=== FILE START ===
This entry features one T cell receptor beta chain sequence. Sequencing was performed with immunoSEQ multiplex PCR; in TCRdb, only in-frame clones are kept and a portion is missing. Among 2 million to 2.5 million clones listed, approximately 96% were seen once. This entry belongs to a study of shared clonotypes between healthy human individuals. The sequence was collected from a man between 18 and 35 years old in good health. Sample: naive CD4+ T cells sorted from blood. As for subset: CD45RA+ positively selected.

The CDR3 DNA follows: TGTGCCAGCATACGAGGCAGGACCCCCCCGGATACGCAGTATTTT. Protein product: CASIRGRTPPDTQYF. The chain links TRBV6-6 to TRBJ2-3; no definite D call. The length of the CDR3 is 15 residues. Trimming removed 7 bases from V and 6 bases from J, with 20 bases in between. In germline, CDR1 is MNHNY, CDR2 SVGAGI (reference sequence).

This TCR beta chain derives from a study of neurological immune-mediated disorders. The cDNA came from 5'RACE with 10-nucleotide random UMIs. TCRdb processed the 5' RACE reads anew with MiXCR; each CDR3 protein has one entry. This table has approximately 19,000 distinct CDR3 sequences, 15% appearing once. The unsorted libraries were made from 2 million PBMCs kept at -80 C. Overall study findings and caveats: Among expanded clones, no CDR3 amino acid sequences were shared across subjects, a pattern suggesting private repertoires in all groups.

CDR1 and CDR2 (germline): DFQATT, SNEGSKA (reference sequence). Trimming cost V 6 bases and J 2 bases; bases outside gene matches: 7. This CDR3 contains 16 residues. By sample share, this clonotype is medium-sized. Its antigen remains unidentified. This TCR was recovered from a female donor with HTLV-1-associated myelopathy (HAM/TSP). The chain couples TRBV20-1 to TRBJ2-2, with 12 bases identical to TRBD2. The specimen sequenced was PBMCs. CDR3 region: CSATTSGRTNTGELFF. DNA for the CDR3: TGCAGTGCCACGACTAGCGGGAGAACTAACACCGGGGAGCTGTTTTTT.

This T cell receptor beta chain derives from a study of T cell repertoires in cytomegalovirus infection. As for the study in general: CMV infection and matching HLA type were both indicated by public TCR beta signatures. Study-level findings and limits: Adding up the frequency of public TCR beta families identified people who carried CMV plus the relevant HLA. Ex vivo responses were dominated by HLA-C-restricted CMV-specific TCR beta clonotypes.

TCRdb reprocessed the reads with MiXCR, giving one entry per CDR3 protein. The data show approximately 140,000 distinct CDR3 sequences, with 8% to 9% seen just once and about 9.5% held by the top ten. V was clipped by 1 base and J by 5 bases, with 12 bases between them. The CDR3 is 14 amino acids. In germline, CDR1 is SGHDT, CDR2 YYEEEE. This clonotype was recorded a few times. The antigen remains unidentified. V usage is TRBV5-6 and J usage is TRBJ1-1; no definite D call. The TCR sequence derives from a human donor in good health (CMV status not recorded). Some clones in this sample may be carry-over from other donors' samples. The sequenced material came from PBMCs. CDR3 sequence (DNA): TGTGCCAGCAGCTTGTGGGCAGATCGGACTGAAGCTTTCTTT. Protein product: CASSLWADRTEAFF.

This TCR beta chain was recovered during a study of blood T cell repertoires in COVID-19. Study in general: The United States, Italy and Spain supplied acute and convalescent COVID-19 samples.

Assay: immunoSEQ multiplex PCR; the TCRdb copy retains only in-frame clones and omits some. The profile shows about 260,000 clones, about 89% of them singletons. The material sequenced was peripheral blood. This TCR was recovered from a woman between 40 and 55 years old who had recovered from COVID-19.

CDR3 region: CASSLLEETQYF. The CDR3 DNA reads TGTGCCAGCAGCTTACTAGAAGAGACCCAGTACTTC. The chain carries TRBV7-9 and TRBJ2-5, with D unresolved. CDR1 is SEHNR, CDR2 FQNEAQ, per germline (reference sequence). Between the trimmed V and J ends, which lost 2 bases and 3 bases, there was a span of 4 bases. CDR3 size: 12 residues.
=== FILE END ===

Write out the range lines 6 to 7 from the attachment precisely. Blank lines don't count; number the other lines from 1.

TCRdb reprocessed the reads with MiXCR, giving one entry per CDR3 protein. The data show approximately 140,000 distinct CDR3 sequences, with 8% to 9% seen just once and about 9.5% held by the top ten. V was clipped by 1 base and J by 5 bases, with 12 bases between them. The CDR3 is 14 amino acids. In germline, CDR1 is SGHDT, CDR2 YYEEEE. This clonotype was recorded a few times. The antigen remains unidentified. V usage is TRBV5-6 and J usage is TRBJ1-1; no definite D call. The TCR sequence derives from a human donor in good health (CMV status not recorded). Some clones in this sample may be carry-over from other donors' samples. The sequenced material came from PBMCs. CDR3 sequence (DNA): TGTGCCAGCAGCTTGTGGGCAGATCGGACTGAAGCTTTCTTT. Protein product: CASSLWADRTEAFF.

This TCR beta chain was recovered during a study of blood T cell repertoires in COVID-19. Study in general: The United States, Italy and Spain supplied acute and convalescent COVID-19 samples.